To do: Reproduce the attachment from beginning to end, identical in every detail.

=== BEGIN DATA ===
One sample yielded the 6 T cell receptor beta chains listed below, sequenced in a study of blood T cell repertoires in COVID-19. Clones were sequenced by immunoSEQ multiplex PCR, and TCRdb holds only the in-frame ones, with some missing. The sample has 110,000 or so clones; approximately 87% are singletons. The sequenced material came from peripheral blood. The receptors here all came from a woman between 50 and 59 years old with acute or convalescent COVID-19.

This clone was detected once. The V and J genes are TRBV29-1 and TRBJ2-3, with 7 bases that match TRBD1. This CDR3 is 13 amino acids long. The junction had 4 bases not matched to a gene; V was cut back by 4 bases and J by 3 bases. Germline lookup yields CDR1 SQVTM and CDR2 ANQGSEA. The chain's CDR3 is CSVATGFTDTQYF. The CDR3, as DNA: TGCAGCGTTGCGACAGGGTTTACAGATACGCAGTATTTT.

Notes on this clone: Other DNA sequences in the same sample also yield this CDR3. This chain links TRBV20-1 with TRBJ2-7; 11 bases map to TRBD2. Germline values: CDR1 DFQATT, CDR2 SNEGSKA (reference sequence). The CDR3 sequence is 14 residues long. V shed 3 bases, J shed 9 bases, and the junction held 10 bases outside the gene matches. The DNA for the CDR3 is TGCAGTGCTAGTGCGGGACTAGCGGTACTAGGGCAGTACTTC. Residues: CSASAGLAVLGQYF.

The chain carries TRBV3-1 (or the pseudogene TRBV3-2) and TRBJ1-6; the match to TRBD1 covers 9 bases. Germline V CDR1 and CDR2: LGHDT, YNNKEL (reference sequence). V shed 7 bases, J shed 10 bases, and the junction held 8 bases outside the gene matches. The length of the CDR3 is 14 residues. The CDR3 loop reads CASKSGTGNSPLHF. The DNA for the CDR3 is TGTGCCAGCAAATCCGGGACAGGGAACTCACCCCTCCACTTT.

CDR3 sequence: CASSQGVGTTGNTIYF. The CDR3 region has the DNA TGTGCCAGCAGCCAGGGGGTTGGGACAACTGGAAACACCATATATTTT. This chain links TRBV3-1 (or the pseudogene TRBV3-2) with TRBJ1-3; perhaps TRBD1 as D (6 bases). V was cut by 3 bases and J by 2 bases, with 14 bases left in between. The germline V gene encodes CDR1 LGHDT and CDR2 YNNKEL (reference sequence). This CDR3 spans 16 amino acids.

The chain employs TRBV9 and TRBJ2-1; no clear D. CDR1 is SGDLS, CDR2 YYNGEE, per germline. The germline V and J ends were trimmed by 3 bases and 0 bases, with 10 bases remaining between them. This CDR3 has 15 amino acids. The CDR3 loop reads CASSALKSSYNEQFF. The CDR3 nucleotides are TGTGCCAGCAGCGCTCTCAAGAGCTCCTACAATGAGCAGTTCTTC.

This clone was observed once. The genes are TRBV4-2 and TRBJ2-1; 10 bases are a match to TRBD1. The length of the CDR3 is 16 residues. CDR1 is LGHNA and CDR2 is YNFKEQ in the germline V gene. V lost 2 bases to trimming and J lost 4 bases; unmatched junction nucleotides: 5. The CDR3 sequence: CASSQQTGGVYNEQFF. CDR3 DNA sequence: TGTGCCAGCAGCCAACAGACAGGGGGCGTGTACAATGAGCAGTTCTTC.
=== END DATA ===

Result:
One sample yielded the 6 T cell receptor beta chains listed below, sequenced in a study of blood T cell repertoires in COVID-19. Clones were sequenced by immunoSEQ multiplex PCR, and TCRdb holds only the in-frame ones, with some missing. The sample has 110,000 or so clones; approximately 87% are singletons. The sequenced material came from peripheral blood. The receptors here all came from a woman between 50 and 59 years old with acute or convalescent COVID-19.

This clone was detected once. The V and J genes are TRBV29-1 and TRBJ2-3, with 7 bases that match TRBD1. This CDR3 is 13 amino acids long. The junction had 4 bases not matched to a gene; V was cut back by 4 bases and J by 3 bases. Germline lookup yields CDR1 SQVTM and CDR2 ANQGSEA. The chain's CDR3 is CSVATGFTDTQYF. The CDR3, as DNA: TGCAGCGTTGCGACAGGGTTTACAGATACGCAGTATTTT.

Notes on this clone: Other DNA sequences in the same sample also yield this CDR3. This chain links TRBV20-1 with TRBJ2-7; 11 bases map to TRBD2. Germline values: CDR1 DFQATT, CDR2 SNEGSKA (reference sequence). The CDR3 sequence is 14 residues long. V shed 3 bases, J shed 9 bases, and the junction held 10 bases outside the gene matches. The DNA for the CDR3 is TGCAGTGCTAGTGCGGGACTAGCGGTACTAGGGCAGTACTTC. Residues: CSASAGLAVLGQYF.

The chain carries TRBV3-1 (or the pseudogene TRBV3-2) and TRBJ1-6; the match to TRBD1 covers 9 bases. Germline V CDR1 and CDR2: LGHDT, YNNKEL (reference sequence). V shed 7 bases, J shed 10 bases, and the junction held 8 bases outside the gene matches. The length of the CDR3 is 14 residues. The CDR3 loop reads CASKSGTGNSPLHF. The DNA for the CDR3 is TGTGCCAGCAAATCCGGGACAGGGAACTCACCCCTCCACTTT.

CDR3 sequence: CASSQGVGTTGNTIYF. The CDR3 region has the DNA TGTGCCAGCAGCCAGGGGGTTGGGACAACTGGAAACACCATATATTTT. This chain links TRBV3-1 (or the pseudogene TRBV3-2) with TRBJ1-3; perhaps TRBD1 as D (6 bases). V was cut by 3 bases and J by 2 bases, with 14 bases left in between. The germline V gene encodes CDR1 LGHDT and CDR2 YNNKEL (reference sequence). This CDR3 spans 16 amino acids.

The chain employs TRBV9 and TRBJ2-1; no clear D. CDR1 is SGDLS, CDR2 YYNGEE, per germline. The germline V and J ends were trimmed by 3 bases and 0 bases, with 10 bases remaining between them. This CDR3 has 15 amino acids. The CDR3 loop reads CASSALKSSYNEQFF. The CDR3 nucleotides are TGTGCCAGCAGCGCTCTCAAGAGCTCCTACAATGAGCAGTTCTTC.

This clone was observed once. The genes are TRBV4-2 and TRBJ2-1; 10 bases are a match to TRBD1. The length of the CDR3 is 16 residues. CDR1 is LGHNA and CDR2 is YNFKEQ in the germline V gene. V lost 2 bases to trimming and J lost 4 bases; unmatched junction nucleotides: 5. The CDR3 sequence: CASSQQTGGVYNEQFF. CDR3 DNA sequence: TGTGCCAGCAGCCAACAGACAGGGGGCGTGTACAATGAGCAGTTCTTC.